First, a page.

Staunton, February 14 – Every historical period is symbolized by a specific event in a specific place when and where societies and their rulers demonstrate whether or not they are capable of responding to the challenges they face. Today, Liliya Shevtsova says, Ukraine is that place and that time not only for the post-Soviet states but more broadly.
In today’s “Yezhednevny zhurnal,” the Moscow Carnegie Center scholar argues that what is taking place in Ukraine not only reflects the situation there and in other post-Soviet states but also that in the broader international community and thus represents in a “concentrated” form the challenges both face (ej.ru/?a=note&id=24432).
Ukraine now, she says, highlights both the efforts of some of the populations of the post-Soviet states to escape “the historical dead end” they find themselves in as well as “the exhaustion” of the recipes which had succeeded earlier, when social protest led to a split of elites, the formation of a coalition between some in the elite and the population, and then change.
That recipe has not yet worked in Ukraine, Shevtsova continues, forcing both the opposition and the government to look for new ways to move forward and thus making the future far more “unpredictable.”
At the same time, she suggests, “the international situation around Ukraine is only making its path forward more difficult. The hopelessness of Europe and the indifference of the US are returning” the world to one of “spheres of influence to the world of Yalta.” And no one can have any doubts about which “sphere of influence” Ukraine will find itself.
In short, the Moscow analyst argues, “Ukrainians are trying to break out of the past even as the West prefers to seek refuge in it.” Russia’s Vladimir Putin “has turned out to be the most successful leader even according to many Western observers.” Germany’s Angela Merkel “is trying to avoid any choice,” and US President Barack Obama and other Western leaders are doing much the same.
But despite this, the Ukrainians are continuing to meet in the Maidan, something which highlights “the indifference of some and the cynicism of others.” These others like to say that “the Ukrainians must solve their own problems.” As Shevtsova points out, “theoretically,” of course, that is true.
However, Ukrainians could do so only if Moscow were not seeking to control what happens in Ukraine and only if the Western powers insisted that the Russians not be allowed to play that interventionist role. Unfortunately, the West appears to be failing to understand what is at stake and Russians are taking advantage of that failure.
As a result, she says, “everything which is taking place in Ukraine, including the radicalization of the Maidan, the inability of the political elite to form a new government, the approaching economic catastrophe, and the loss of control over the country is the result ... of this direct outside influence on Ukrainian processes.”
If anyone had any doubts of this, Russian Foreign Minister Sergey Lavrov’s statements this week should have laid them to rest, Shevtsova says. The only “freedom” he wants Ukraine to have is the “freedom” to reject the West. That of course means nothing other than the inclusion of Ukraine into “’Russia’s geopolitical space.’”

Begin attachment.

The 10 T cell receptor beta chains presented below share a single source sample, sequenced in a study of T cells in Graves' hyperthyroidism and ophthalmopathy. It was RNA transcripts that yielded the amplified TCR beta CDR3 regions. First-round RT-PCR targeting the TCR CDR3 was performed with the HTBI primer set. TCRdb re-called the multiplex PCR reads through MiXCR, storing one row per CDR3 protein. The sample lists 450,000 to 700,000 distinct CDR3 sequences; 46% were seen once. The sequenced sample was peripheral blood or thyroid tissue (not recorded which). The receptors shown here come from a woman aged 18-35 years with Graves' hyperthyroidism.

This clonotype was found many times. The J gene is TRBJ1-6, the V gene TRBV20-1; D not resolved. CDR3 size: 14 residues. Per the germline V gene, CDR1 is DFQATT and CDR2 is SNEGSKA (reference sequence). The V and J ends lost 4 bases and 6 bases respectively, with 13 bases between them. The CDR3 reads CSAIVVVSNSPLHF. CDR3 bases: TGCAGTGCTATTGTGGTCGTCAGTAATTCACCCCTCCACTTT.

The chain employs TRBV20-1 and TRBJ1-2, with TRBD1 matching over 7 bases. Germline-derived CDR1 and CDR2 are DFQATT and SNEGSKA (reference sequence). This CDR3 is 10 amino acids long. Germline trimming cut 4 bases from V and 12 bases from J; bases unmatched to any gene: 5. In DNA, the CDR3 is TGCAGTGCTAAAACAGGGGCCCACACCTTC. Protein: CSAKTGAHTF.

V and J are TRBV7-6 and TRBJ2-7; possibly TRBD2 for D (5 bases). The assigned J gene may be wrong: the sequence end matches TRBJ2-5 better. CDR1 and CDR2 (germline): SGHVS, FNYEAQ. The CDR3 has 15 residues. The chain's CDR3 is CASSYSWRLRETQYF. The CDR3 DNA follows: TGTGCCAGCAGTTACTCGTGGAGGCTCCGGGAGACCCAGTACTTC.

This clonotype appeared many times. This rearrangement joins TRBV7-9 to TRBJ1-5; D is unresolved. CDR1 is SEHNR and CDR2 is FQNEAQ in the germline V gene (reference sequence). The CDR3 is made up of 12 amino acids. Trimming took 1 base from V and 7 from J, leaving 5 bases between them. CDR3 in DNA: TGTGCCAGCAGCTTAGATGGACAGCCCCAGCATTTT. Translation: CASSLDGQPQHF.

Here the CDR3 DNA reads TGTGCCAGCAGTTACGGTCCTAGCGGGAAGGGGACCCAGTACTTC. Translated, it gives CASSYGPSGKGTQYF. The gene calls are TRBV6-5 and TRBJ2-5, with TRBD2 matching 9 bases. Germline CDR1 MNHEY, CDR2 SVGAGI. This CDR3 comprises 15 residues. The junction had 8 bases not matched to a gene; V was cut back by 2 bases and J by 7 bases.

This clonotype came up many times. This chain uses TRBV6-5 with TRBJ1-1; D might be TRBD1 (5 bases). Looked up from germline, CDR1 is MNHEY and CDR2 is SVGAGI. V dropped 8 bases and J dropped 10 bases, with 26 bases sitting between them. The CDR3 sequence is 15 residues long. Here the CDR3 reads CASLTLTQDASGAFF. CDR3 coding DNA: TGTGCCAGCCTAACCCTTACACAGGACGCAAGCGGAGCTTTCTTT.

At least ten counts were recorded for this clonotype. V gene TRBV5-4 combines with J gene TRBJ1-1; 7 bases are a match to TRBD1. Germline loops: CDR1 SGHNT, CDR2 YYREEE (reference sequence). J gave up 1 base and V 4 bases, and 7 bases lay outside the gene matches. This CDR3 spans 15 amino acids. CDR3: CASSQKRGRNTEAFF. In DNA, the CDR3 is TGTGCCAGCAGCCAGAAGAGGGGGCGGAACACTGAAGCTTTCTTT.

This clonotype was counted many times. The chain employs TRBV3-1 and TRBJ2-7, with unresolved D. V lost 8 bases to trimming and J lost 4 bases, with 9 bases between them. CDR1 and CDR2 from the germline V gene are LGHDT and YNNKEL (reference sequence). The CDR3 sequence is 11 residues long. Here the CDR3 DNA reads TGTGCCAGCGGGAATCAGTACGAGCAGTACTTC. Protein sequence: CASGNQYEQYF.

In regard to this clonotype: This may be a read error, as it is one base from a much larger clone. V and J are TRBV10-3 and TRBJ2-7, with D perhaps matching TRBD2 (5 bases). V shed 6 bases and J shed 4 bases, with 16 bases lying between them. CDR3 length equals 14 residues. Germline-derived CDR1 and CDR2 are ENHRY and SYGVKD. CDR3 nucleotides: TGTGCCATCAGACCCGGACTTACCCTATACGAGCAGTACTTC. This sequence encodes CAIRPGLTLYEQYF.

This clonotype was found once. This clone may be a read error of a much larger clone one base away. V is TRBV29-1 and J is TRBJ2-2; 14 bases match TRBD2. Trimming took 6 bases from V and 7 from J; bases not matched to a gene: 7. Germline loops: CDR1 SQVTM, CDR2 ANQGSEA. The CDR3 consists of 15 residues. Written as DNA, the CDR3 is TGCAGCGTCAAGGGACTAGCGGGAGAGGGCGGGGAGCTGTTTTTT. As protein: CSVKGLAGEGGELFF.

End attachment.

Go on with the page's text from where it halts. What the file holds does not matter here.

But Ukraine is teaching the world even more than this, she continues. First, it is showing the complete “exhaustion of the post-Soviet model of development which is characterize by the existence of a paternalist state and the drawing of leaders to autocracy,” the three Baltic countries being the only “exception.” Ukraine as “the weak link” is where the breakdown has come first.
Second, Ukraine reflects a new pattern development in the world in which street protests rather than the political opposition take the lead. That has happened before “from Turkey to Brazil and from Bulgaria to Thailand.” In Ukraine, “the civic Maidan arose without the participation of the opposition” and is developing “practically without its leadership.”
That is “an unwelcome surprise not only for the authorities but also for the opposition.”
And third, the course of Ukrainian events has “destroyed the stereotype, popular in Russia, according to which social protests must lead the regime toward collapse.” At least so far, the Maidan has not succeeded in doing that. Instead, there is a situation in which “dual power is beginning to take shape.” That raises issues for those who want change and those who don’t.
But perhaps the biggest question ahead is this: “all previous successful democratic transformations have occurred with some kind of support from the West.” But today there seems to be indifference in Europe to what is happening in Ukraine, an indifference that could play a fatal role.
Perhaps this is only “a temporary paralysis,” Shevtsova writes, “but it is not excluded that this is a more permanent tendency.” Regardless, it suggests the additional conclusion that “Europe without pressure from Washington cannot become an active international actor.” But this situation is certainly is now part of the calculus in Moscow and in other post-Soviet capitals.
“The history of the Maidan is far from completed,” the Moscow commentator says. “Possibly it is only just beginning.” But how that history will turn out depends, whatever anyone says, not just on the Ukrainians themselves but on the actions of others. And the latter, especially Western leaders, need to see that what they do or don’t do will determine a lot.
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